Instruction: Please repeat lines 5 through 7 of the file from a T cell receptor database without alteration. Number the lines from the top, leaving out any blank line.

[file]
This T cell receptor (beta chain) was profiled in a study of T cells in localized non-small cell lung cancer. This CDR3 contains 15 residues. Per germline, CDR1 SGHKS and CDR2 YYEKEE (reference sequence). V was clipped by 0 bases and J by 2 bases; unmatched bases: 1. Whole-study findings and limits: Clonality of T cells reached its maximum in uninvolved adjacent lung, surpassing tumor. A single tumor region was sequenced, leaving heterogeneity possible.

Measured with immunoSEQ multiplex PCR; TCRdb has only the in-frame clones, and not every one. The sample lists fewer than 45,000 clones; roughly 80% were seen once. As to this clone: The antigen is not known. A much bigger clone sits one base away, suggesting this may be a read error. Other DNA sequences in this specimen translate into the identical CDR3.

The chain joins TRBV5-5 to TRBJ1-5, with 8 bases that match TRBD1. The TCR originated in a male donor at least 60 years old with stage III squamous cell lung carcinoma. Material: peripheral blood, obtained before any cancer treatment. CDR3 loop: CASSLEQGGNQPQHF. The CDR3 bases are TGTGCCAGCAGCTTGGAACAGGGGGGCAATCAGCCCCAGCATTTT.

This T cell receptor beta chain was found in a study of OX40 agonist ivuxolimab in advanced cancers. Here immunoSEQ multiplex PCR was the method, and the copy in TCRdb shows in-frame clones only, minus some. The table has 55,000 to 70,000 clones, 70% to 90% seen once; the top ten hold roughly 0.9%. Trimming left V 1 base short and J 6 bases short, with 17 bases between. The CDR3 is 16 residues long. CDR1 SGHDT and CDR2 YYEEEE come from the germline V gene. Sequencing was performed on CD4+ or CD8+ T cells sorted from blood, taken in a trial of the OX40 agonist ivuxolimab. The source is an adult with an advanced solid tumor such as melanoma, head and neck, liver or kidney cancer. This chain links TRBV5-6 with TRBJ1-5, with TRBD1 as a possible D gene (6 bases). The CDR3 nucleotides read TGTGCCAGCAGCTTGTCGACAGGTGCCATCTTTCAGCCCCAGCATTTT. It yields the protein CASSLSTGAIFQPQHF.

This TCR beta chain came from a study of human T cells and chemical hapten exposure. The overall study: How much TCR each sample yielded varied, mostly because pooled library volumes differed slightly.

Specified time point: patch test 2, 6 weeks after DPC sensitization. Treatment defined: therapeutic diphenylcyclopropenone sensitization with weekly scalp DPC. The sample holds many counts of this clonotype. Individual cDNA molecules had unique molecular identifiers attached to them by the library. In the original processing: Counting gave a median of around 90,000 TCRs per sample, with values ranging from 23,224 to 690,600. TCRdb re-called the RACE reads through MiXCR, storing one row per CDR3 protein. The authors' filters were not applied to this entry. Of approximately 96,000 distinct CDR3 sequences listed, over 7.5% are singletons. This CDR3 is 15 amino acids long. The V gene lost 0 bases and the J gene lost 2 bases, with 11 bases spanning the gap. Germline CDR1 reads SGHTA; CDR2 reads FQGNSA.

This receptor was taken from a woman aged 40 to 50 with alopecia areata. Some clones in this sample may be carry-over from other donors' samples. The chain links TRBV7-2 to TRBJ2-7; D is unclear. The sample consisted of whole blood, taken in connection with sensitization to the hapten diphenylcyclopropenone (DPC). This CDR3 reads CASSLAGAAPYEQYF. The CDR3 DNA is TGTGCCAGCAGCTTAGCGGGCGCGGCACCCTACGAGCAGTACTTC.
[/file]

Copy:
This TCR beta chain came from a study of human T cells and chemical hapten exposure. The overall study: How much TCR each sample yielded varied, mostly because pooled library volumes differed slightly.

Specified time point: patch test 2, 6 weeks after DPC sensitization. Treatment defined: therapeutic diphenylcyclopropenone sensitization with weekly scalp DPC. The sample holds many counts of this clonotype. Individual cDNA molecules had unique molecular identifiers attached to them by the library. In the original processing: Counting gave a median of around 90,000 TCRs per sample, with values ranging from 23,224 to 690,600. TCRdb re-called the RACE reads through MiXCR, storing one row per CDR3 protein. The authors' filters were not applied to this entry. Of approximately 96,000 distinct CDR3 sequences listed, over 7.5% are singletons. This CDR3 is 15 amino acids long. The V gene lost 0 bases and the J gene lost 2 bases, with 11 bases spanning the gap. Germline CDR1 reads SGHTA; CDR2 reads FQGNSA.

This receptor was taken from a woman aged 40 to 50 with alopecia areata. Some clones in this sample may be carry-over from other donors' samples. The chain links TRBV7-2 to TRBJ2-7; D is unclear. The sample consisted of whole blood, taken in connection with sensitization to the hapten diphenylcyclopropenone (DPC). This CDR3 reads CASSLAGAAPYEQYF. The CDR3 DNA is TGTGCCAGCAGCTTAGCGGGCGCGGCACCCTACGAGCAGTACTTC.